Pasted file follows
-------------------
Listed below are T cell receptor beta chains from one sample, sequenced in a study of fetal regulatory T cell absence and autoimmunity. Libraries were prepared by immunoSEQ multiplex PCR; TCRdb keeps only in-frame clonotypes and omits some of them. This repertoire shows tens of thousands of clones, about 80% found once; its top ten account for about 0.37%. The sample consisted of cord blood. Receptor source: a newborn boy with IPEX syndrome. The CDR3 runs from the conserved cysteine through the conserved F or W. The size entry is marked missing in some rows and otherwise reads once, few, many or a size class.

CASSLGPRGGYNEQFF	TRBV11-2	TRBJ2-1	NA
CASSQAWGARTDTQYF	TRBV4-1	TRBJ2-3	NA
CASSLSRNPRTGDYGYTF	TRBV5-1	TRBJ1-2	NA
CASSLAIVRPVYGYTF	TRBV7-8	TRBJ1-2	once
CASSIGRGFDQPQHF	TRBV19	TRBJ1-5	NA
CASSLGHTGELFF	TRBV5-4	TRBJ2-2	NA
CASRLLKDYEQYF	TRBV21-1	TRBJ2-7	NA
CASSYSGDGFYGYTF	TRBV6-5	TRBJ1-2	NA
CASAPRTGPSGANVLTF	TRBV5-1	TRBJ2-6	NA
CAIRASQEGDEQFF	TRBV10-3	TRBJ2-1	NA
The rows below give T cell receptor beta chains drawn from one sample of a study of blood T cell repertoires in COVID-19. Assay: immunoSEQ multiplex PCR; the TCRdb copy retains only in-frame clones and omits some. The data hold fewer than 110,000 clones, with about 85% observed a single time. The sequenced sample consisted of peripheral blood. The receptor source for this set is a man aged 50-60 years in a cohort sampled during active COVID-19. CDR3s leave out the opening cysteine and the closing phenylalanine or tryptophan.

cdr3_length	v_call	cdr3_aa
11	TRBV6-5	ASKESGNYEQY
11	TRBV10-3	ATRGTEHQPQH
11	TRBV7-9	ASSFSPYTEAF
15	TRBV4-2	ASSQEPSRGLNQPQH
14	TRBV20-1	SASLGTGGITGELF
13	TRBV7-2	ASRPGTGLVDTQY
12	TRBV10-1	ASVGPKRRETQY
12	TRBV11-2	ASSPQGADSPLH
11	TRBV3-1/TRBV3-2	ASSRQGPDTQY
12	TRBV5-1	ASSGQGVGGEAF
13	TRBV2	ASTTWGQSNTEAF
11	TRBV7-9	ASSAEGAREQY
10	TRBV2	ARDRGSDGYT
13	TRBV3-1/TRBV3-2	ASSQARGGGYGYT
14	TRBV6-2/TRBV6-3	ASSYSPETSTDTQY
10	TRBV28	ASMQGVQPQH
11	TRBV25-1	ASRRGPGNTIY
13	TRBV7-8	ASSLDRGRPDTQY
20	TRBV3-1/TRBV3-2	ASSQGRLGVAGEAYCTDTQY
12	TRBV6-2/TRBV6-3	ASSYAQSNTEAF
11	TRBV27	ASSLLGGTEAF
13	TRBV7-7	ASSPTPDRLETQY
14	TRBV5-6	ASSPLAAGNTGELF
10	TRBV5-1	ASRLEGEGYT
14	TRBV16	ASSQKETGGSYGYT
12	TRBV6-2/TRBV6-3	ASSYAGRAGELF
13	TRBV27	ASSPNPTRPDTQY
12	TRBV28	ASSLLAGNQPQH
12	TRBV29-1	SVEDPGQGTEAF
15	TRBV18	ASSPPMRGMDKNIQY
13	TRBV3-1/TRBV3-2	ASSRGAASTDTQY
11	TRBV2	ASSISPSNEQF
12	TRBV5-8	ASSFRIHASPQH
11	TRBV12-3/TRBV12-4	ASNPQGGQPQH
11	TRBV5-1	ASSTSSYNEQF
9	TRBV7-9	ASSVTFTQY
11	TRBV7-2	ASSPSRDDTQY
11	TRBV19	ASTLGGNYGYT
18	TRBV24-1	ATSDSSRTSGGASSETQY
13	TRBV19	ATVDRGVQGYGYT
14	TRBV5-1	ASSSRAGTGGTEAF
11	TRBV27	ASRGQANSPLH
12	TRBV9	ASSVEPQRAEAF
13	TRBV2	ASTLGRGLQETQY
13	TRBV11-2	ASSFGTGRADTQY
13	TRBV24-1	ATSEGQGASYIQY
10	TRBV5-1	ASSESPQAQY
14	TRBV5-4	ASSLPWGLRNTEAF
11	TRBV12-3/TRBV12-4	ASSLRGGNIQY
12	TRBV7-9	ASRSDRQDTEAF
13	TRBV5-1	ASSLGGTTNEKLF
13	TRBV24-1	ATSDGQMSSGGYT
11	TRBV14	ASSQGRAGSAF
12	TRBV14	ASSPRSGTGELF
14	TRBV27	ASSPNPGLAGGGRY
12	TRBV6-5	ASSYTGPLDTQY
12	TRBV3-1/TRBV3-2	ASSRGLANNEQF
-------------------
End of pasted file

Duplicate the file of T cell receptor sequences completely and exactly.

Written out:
Listed below are T cell receptor beta chains from one sample, sequenced in a study of fetal regulatory T cell absence and autoimmunity. Libraries were prepared by immunoSEQ multiplex PCR; TCRdb keeps only in-frame clonotypes and omits some of them. This repertoire shows tens of thousands of clones, about 80% found once; its top ten account for about 0.37%. The sample consisted of cord blood. Receptor source: a newborn boy with IPEX syndrome. The CDR3 runs from the conserved cysteine through the conserved F or W. The size entry is marked missing in some rows and otherwise reads once, few, many or a size class.

CASSLGPRGGYNEQFF	TRBV11-2	TRBJ2-1	NA
CASSQAWGARTDTQYF	TRBV4-1	TRBJ2-3	NA
CASSLSRNPRTGDYGYTF	TRBV5-1	TRBJ1-2	NA
CASSLAIVRPVYGYTF	TRBV7-8	TRBJ1-2	once
CASSIGRGFDQPQHF	TRBV19	TRBJ1-5	NA
CASSLGHTGELFF	TRBV5-4	TRBJ2-2	NA
CASRLLKDYEQYF	TRBV21-1	TRBJ2-7	NA
CASSYSGDGFYGYTF	TRBV6-5	TRBJ1-2	NA
CASAPRTGPSGANVLTF	TRBV5-1	TRBJ2-6	NA
CAIRASQEGDEQFF	TRBV10-3	TRBJ2-1	NA
The rows below give T cell receptor beta chains drawn from one sample of a study of blood T cell repertoires in COVID-19. Assay: immunoSEQ multiplex PCR; the TCRdb copy retains only in-frame clones and omits some. The data hold fewer than 110,000 clones, with about 85% observed a single time. The sequenced sample consisted of peripheral blood. The receptor source for this set is a man aged 50-60 years in a cohort sampled during active COVID-19. CDR3s leave out the opening cysteine and the closing phenylalanine or tryptophan.

cdr3_length	v_call	cdr3_aa
11	TRBV6-5	ASKESGNYEQY
11	TRBV10-3	ATRGTEHQPQH
11	TRBV7-9	ASSFSPYTEAF
15	TRBV4-2	ASSQEPSRGLNQPQH
14	TRBV20-1	SASLGTGGITGELF
13	TRBV7-2	ASRPGTGLVDTQY
12	TRBV10-1	ASVGPKRRETQY
12	TRBV11-2	ASSPQGADSPLH
11	TRBV3-1/TRBV3-2	ASSRQGPDTQY
12	TRBV5-1	ASSGQGVGGEAF
13	TRBV2	ASTTWGQSNTEAF
11	TRBV7-9	ASSAEGAREQY
10	TRBV2	ARDRGSDGYT
13	TRBV3-1/TRBV3-2	ASSQARGGGYGYT
14	TRBV6-2/TRBV6-3	ASSYSPETSTDTQY
10	TRBV28	ASMQGVQPQH
11	TRBV25-1	ASRRGPGNTIY
13	TRBV7-8	ASSLDRGRPDTQY
20	TRBV3-1/TRBV3-2	ASSQGRLGVAGEAYCTDTQY
12	TRBV6-2/TRBV6-3	ASSYAQSNTEAF
11	TRBV27	ASSLLGGTEAF
13	TRBV7-7	ASSPTPDRLETQY
14	TRBV5-6	ASSPLAAGNTGELF
10	TRBV5-1	ASRLEGEGYT
14	TRBV16	ASSQKETGGSYGYT
12	TRBV6-2/TRBV6-3	ASSYAGRAGELF
13	TRBV27	ASSPNPTRPDTQY
12	TRBV28	ASSLLAGNQPQH
12	TRBV29-1	SVEDPGQGTEAF
15	TRBV18	ASSPPMRGMDKNIQY
13	TRBV3-1/TRBV3-2	ASSRGAASTDTQY
11	TRBV2	ASSISPSNEQF
12	TRBV5-8	ASSFRIHASPQH
11	TRBV12-3/TRBV12-4	ASNPQGGQPQH
11	TRBV5-1	ASSTSSYNEQF
9	TRBV7-9	ASSVTFTQY
11	TRBV7-2	ASSPSRDDTQY
11	TRBV19	ASTLGGNYGYT
18	TRBV24-1	ATSDSSRTSGGASSETQY
13	TRBV19	ATVDRGVQGYGYT
14	TRBV5-1	ASSSRAGTGGTEAF
11	TRBV27	ASRGQANSPLH
12	TRBV9	ASSVEPQRAEAF
13	TRBV2	ASTLGRGLQETQY
13	TRBV11-2	ASSFGTGRADTQY
13	TRBV24-1	ATSEGQGASYIQY
10	TRBV5-1	ASSESPQAQY
14	TRBV5-4	ASSLPWGLRNTEAF
11	TRBV12-3/TRBV12-4	ASSLRGGNIQY
12	TRBV7-9	ASRSDRQDTEAF
13	TRBV5-1	ASSLGGTTNEKLF
13	TRBV24-1	ATSDGQMSSGGYT
11	TRBV14	ASSQGRAGSAF
12	TRBV14	ASSPRSGTGELF
14	TRBV27	ASSPNPGLAGGGRY
12	TRBV6-5	ASSYTGPLDTQY
12	TRBV3-1/TRBV3-2	ASSRGLANNEQF